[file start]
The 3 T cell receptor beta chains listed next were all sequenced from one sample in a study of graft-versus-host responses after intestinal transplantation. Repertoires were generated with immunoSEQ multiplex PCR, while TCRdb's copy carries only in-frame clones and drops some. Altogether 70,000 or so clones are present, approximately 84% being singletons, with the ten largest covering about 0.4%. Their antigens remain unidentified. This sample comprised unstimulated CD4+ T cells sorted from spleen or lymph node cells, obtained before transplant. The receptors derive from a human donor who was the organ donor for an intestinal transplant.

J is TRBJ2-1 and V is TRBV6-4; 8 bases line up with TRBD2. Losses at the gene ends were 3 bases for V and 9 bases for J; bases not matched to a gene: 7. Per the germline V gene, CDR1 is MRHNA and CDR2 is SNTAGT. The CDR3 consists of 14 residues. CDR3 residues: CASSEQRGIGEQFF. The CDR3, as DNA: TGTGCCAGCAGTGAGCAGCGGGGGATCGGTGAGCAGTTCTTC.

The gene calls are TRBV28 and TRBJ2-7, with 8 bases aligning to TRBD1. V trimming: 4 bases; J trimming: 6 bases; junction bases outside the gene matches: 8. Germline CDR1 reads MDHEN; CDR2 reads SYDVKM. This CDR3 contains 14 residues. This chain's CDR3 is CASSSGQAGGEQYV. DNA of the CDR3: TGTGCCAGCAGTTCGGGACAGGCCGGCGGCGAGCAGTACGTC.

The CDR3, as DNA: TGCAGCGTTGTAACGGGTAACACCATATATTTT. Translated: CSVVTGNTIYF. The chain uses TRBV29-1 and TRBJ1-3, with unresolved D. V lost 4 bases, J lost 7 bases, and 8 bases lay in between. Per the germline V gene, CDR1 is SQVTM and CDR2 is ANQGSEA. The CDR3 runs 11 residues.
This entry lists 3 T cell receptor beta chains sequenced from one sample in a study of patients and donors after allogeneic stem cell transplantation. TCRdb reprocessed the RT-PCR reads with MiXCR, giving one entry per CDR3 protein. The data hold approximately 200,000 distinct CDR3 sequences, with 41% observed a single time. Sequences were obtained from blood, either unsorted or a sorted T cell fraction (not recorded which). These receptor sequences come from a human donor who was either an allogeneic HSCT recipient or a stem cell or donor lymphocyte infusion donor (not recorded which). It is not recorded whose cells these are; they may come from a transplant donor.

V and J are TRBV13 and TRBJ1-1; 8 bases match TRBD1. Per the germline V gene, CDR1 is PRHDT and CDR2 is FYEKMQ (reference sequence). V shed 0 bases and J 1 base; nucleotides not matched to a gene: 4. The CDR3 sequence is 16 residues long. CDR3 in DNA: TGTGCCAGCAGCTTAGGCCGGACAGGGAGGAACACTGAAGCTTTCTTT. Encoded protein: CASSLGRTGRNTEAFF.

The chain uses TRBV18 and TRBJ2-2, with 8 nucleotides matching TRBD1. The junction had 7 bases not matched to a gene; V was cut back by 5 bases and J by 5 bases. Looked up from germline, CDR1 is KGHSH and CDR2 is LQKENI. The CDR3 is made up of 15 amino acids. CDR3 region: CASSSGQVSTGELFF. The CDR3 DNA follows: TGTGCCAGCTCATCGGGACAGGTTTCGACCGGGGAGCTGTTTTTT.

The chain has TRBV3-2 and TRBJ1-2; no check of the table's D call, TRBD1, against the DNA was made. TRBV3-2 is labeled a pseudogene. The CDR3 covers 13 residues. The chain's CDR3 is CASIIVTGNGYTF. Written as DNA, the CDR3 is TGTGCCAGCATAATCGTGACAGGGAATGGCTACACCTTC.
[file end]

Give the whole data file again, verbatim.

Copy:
The 3 T cell receptor beta chains listed next were all sequenced from one sample in a study of graft-versus-host responses after intestinal transplantation. Repertoires were generated with immunoSEQ multiplex PCR, while TCRdb's copy carries only in-frame clones and drops some. Altogether 70,000 or so clones are present, approximately 84% being singletons, with the ten largest covering about 0.4%. Their antigens remain unidentified. This sample comprised unstimulated CD4+ T cells sorted from spleen or lymph node cells, obtained before transplant. The receptors derive from a human donor who was the organ donor for an intestinal transplant.

J is TRBJ2-1 and V is TRBV6-4; 8 bases line up with TRBD2. Losses at the gene ends were 3 bases for V and 9 bases for J; bases not matched to a gene: 7. Per the germline V gene, CDR1 is MRHNA and CDR2 is SNTAGT. The CDR3 consists of 14 residues. CDR3 residues: CASSEQRGIGEQFF. The CDR3, as DNA: TGTGCCAGCAGTGAGCAGCGGGGGATCGGTGAGCAGTTCTTC.

The gene calls are TRBV28 and TRBJ2-7, with 8 bases aligning to TRBD1. V trimming: 4 bases; J trimming: 6 bases; junction bases outside the gene matches: 8. Germline CDR1 reads MDHEN; CDR2 reads SYDVKM. This CDR3 contains 14 residues. This chain's CDR3 is CASSSGQAGGEQYV. DNA of the CDR3: TGTGCCAGCAGTTCGGGACAGGCCGGCGGCGAGCAGTACGTC.

The CDR3, as DNA: TGCAGCGTTGTAACGGGTAACACCATATATTTT. Translated: CSVVTGNTIYF. The chain uses TRBV29-1 and TRBJ1-3, with unresolved D. V lost 4 bases, J lost 7 bases, and 8 bases lay in between. Per the germline V gene, CDR1 is SQVTM and CDR2 is ANQGSEA. The CDR3 runs 11 residues.
This entry lists 3 T cell receptor beta chains sequenced from one sample in a study of patients and donors after allogeneic stem cell transplantation. TCRdb reprocessed the RT-PCR reads with MiXCR, giving one entry per CDR3 protein. The data hold approximately 200,000 distinct CDR3 sequences, with 41% observed a single time. Sequences were obtained from blood, either unsorted or a sorted T cell fraction (not recorded which). These receptor sequences come from a human donor who was either an allogeneic HSCT recipient or a stem cell or donor lymphocyte infusion donor (not recorded which). It is not recorded whose cells these are; they may come from a transplant donor.

V and J are TRBV13 and TRBJ1-1; 8 bases match TRBD1. Per the germline V gene, CDR1 is PRHDT and CDR2 is FYEKMQ (reference sequence). V shed 0 bases and J 1 base; nucleotides not matched to a gene: 4. The CDR3 sequence is 16 residues long. CDR3 in DNA: TGTGCCAGCAGCTTAGGCCGGACAGGGAGGAACACTGAAGCTTTCTTT. Encoded protein: CASSLGRTGRNTEAFF.

The chain uses TRBV18 and TRBJ2-2, with 8 nucleotides matching TRBD1. The junction had 7 bases not matched to a gene; V was cut back by 5 bases and J by 5 bases. Looked up from germline, CDR1 is KGHSH and CDR2 is LQKENI. The CDR3 is made up of 15 amino acids. CDR3 region: CASSSGQVSTGELFF. The CDR3 DNA follows: TGTGCCAGCTCATCGGGACAGGTTTCGACCGGGGAGCTGTTTTTT.

The chain has TRBV3-2 and TRBJ1-2; no check of the table's D call, TRBD1, against the DNA was made. TRBV3-2 is labeled a pseudogene. The CDR3 covers 13 residues. The chain's CDR3 is CASIIVTGNGYTF. Written as DNA, the CDR3 is TGTGCCAGCATAATCGTGACAGGGAATGGCTACACCTTC.